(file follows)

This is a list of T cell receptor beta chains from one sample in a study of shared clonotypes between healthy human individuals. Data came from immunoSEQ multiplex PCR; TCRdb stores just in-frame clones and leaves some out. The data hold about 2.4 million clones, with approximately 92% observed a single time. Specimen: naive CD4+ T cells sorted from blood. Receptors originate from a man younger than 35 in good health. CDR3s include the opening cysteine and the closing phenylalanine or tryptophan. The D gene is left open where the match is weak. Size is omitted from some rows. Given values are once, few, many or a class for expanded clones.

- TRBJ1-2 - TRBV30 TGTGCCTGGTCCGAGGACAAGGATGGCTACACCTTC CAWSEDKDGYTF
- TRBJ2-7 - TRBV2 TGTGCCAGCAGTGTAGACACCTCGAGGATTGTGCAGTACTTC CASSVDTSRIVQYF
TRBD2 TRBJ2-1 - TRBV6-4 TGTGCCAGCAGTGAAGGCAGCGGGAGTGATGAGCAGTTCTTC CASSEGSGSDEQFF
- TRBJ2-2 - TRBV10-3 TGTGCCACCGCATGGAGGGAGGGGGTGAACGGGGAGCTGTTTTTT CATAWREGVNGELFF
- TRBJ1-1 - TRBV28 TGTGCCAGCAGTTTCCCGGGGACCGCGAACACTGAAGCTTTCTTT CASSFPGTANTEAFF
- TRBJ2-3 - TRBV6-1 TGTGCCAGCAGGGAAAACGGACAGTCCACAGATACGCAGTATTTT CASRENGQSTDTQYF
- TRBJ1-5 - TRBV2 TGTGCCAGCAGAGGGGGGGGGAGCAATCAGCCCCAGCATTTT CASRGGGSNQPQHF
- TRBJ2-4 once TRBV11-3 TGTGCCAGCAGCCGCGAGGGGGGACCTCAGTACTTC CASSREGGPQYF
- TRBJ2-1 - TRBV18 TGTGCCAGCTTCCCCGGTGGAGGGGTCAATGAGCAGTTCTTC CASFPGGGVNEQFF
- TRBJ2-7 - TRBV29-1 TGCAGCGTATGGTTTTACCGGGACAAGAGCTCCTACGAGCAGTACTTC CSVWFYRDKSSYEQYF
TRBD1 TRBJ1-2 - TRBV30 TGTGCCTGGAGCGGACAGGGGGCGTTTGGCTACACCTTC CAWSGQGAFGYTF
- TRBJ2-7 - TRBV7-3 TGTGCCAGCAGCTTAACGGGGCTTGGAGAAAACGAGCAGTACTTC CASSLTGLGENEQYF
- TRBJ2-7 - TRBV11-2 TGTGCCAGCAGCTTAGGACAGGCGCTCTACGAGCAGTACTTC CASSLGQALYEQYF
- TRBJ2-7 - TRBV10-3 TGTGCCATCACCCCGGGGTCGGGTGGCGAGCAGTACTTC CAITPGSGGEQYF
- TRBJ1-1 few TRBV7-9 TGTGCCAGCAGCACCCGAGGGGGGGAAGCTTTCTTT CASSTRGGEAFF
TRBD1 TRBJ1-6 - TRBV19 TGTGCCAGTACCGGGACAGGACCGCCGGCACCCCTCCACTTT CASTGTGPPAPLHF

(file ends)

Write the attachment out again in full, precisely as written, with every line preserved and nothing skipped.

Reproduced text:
This is a list of T cell receptor beta chains from one sample in a study of shared clonotypes between healthy human individuals. Data came from immunoSEQ multiplex PCR; TCRdb stores just in-frame clones and leaves some out. The data hold about 2.4 million clones, with approximately 92% observed a single time. Specimen: naive CD4+ T cells sorted from blood. Receptors originate from a man younger than 35 in good health. CDR3s include the opening cysteine and the closing phenylalanine or tryptophan. The D gene is left open where the match is weak. Size is omitted from some rows. Given values are once, few, many or a class for expanded clones.

- TRBJ1-2 - TRBV30 TGTGCCTGGTCCGAGGACAAGGATGGCTACACCTTC CAWSEDKDGYTF
- TRBJ2-7 - TRBV2 TGTGCCAGCAGTGTAGACACCTCGAGGATTGTGCAGTACTTC CASSVDTSRIVQYF
TRBD2 TRBJ2-1 - TRBV6-4 TGTGCCAGCAGTGAAGGCAGCGGGAGTGATGAGCAGTTCTTC CASSEGSGSDEQFF
- TRBJ2-2 - TRBV10-3 TGTGCCACCGCATGGAGGGAGGGGGTGAACGGGGAGCTGTTTTTT CATAWREGVNGELFF
- TRBJ1-1 - TRBV28 TGTGCCAGCAGTTTCCCGGGGACCGCGAACACTGAAGCTTTCTTT CASSFPGTANTEAFF
- TRBJ2-3 - TRBV6-1 TGTGCCAGCAGGGAAAACGGACAGTCCACAGATACGCAGTATTTT CASRENGQSTDTQYF
- TRBJ1-5 - TRBV2 TGTGCCAGCAGAGGGGGGGGGAGCAATCAGCCCCAGCATTTT CASRGGGSNQPQHF
- TRBJ2-4 once TRBV11-3 TGTGCCAGCAGCCGCGAGGGGGGACCTCAGTACTTC CASSREGGPQYF
- TRBJ2-1 - TRBV18 TGTGCCAGCTTCCCCGGTGGAGGGGTCAATGAGCAGTTCTTC CASFPGGGVNEQFF
- TRBJ2-7 - TRBV29-1 TGCAGCGTATGGTTTTACCGGGACAAGAGCTCCTACGAGCAGTACTTC CSVWFYRDKSSYEQYF
TRBD1 TRBJ1-2 - TRBV30 TGTGCCTGGAGCGGACAGGGGGCGTTTGGCTACACCTTC CAWSGQGAFGYTF
- TRBJ2-7 - TRBV7-3 TGTGCCAGCAGCTTAACGGGGCTTGGAGAAAACGAGCAGTACTTC CASSLTGLGENEQYF
- TRBJ2-7 - TRBV11-2 TGTGCCAGCAGCTTAGGACAGGCGCTCTACGAGCAGTACTTC CASSLGQALYEQYF
- TRBJ2-7 - TRBV10-3 TGTGCCATCACCCCGGGGTCGGGTGGCGAGCAGTACTTC CAITPGSGGEQYF
- TRBJ1-1 few TRBV7-9 TGTGCCAGCAGCACCCGAGGGGGGGAAGCTTTCTTT CASSTRGGEAFF
TRBD1 TRBJ1-6 - TRBV19 TGTGCCAGTACCGGGACAGGACCGCCGGCACCCCTCCACTTT CASTGTGPPAPLHF